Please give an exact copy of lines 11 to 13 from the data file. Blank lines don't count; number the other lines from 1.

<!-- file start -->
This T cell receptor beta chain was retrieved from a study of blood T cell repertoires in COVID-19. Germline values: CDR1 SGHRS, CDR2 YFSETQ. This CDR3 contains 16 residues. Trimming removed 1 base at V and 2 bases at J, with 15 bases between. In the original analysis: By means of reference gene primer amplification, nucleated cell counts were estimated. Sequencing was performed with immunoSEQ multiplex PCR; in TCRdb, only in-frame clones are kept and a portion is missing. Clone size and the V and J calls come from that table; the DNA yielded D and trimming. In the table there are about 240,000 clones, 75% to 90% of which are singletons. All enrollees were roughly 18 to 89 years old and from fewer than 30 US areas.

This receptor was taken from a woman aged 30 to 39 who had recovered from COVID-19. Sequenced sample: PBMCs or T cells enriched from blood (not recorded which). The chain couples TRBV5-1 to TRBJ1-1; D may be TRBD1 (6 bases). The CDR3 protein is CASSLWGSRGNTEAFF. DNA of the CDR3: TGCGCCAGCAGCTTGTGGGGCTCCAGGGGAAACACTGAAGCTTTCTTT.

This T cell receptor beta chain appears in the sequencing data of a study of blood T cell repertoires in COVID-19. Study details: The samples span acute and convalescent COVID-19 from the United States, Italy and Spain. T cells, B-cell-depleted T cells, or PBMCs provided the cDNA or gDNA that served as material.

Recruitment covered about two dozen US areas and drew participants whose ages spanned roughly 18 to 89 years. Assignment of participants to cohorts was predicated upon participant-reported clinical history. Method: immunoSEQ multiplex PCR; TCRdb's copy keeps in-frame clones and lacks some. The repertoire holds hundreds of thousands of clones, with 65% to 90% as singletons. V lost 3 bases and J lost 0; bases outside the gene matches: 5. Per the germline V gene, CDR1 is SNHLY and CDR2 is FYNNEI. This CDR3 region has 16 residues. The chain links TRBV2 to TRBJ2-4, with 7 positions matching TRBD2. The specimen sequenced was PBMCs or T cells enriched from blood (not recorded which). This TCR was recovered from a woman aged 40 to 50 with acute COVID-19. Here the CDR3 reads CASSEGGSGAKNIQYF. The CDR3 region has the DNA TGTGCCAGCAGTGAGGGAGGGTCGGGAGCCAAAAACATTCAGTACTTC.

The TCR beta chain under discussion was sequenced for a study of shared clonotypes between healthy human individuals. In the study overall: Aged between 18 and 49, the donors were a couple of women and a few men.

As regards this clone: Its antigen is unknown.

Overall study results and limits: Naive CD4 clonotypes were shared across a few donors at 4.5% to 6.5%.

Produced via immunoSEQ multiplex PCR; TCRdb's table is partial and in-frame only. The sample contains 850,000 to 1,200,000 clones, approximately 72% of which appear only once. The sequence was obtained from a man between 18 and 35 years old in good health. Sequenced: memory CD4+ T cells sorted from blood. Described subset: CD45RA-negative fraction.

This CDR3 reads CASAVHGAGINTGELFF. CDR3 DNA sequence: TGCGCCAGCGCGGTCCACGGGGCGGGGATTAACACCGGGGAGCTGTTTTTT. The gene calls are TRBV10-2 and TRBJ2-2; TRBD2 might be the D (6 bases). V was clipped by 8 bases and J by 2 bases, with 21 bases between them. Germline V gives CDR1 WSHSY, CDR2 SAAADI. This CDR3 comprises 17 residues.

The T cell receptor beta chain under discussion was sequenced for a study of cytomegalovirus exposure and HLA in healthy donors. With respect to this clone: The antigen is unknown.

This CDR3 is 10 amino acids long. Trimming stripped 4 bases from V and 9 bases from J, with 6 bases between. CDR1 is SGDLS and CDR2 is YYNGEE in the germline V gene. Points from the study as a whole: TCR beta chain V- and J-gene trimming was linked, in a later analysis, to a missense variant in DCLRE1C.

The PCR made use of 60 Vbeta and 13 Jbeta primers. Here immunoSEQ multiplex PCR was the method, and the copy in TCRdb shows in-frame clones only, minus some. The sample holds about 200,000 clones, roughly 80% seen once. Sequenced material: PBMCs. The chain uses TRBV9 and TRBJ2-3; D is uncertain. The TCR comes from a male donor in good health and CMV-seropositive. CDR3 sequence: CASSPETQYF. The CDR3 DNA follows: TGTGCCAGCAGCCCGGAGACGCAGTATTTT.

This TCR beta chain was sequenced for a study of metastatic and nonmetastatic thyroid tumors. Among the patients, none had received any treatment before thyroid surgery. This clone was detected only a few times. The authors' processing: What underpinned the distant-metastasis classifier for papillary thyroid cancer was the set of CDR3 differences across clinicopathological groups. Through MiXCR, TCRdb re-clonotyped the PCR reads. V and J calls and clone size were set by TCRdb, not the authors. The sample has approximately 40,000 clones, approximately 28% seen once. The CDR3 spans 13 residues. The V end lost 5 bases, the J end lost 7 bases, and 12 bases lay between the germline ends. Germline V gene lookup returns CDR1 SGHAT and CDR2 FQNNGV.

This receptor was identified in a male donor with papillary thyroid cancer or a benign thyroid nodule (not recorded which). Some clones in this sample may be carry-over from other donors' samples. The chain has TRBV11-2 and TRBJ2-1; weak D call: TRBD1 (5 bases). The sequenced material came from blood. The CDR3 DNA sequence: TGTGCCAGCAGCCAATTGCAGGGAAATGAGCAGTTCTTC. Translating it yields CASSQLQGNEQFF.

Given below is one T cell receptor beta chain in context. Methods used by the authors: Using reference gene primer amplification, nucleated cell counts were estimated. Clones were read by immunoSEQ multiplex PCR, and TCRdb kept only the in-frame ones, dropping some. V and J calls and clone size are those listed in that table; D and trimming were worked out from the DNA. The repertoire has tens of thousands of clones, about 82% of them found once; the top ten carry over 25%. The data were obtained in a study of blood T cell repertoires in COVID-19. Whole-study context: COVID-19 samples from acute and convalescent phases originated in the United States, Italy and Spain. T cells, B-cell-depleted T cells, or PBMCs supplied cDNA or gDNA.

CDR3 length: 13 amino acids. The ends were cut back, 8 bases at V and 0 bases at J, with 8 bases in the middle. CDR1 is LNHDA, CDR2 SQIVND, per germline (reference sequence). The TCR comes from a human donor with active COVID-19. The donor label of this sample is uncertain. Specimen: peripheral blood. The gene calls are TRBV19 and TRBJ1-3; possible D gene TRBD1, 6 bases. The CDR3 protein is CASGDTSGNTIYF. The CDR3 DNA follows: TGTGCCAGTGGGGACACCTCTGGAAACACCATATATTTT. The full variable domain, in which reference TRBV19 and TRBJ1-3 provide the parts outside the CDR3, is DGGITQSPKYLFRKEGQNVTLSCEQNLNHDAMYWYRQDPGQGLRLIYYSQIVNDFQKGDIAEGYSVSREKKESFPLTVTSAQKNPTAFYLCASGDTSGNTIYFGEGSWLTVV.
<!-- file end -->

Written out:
This CDR3 is 10 amino acids long. Trimming stripped 4 bases from V and 9 bases from J, with 6 bases between. CDR1 is SGDLS and CDR2 is YYNGEE in the germline V gene. Points from the study as a whole: TCR beta chain V- and J-gene trimming was linked, in a later analysis, to a missense variant in DCLRE1C.

The PCR made use of 60 Vbeta and 13 Jbeta primers. Here immunoSEQ multiplex PCR was the method, and the copy in TCRdb shows in-frame clones only, minus some. The sample holds about 200,000 clones, roughly 80% seen once. Sequenced material: PBMCs. The chain uses TRBV9 and TRBJ2-3; D is uncertain. The TCR comes from a male donor in good health and CMV-seropositive. CDR3 sequence: CASSPETQYF. The CDR3 DNA follows: TGTGCCAGCAGCCCGGAGACGCAGTATTTT.

This TCR beta chain was sequenced for a study of metastatic and nonmetastatic thyroid tumors. Among the patients, none had received any treatment before thyroid surgery. This clone was detected only a few times. The authors' processing: What underpinned the distant-metastasis classifier for papillary thyroid cancer was the set of CDR3 differences across clinicopathological groups. Through MiXCR, TCRdb re-clonotyped the PCR reads. V and J calls and clone size were set by TCRdb, not the authors. The sample has approximately 40,000 clones, approximately 28% seen once. The CDR3 spans 13 residues. The V end lost 5 bases, the J end lost 7 bases, and 12 bases lay between the germline ends. Germline V gene lookup returns CDR1 SGHAT and CDR2 FQNNGV.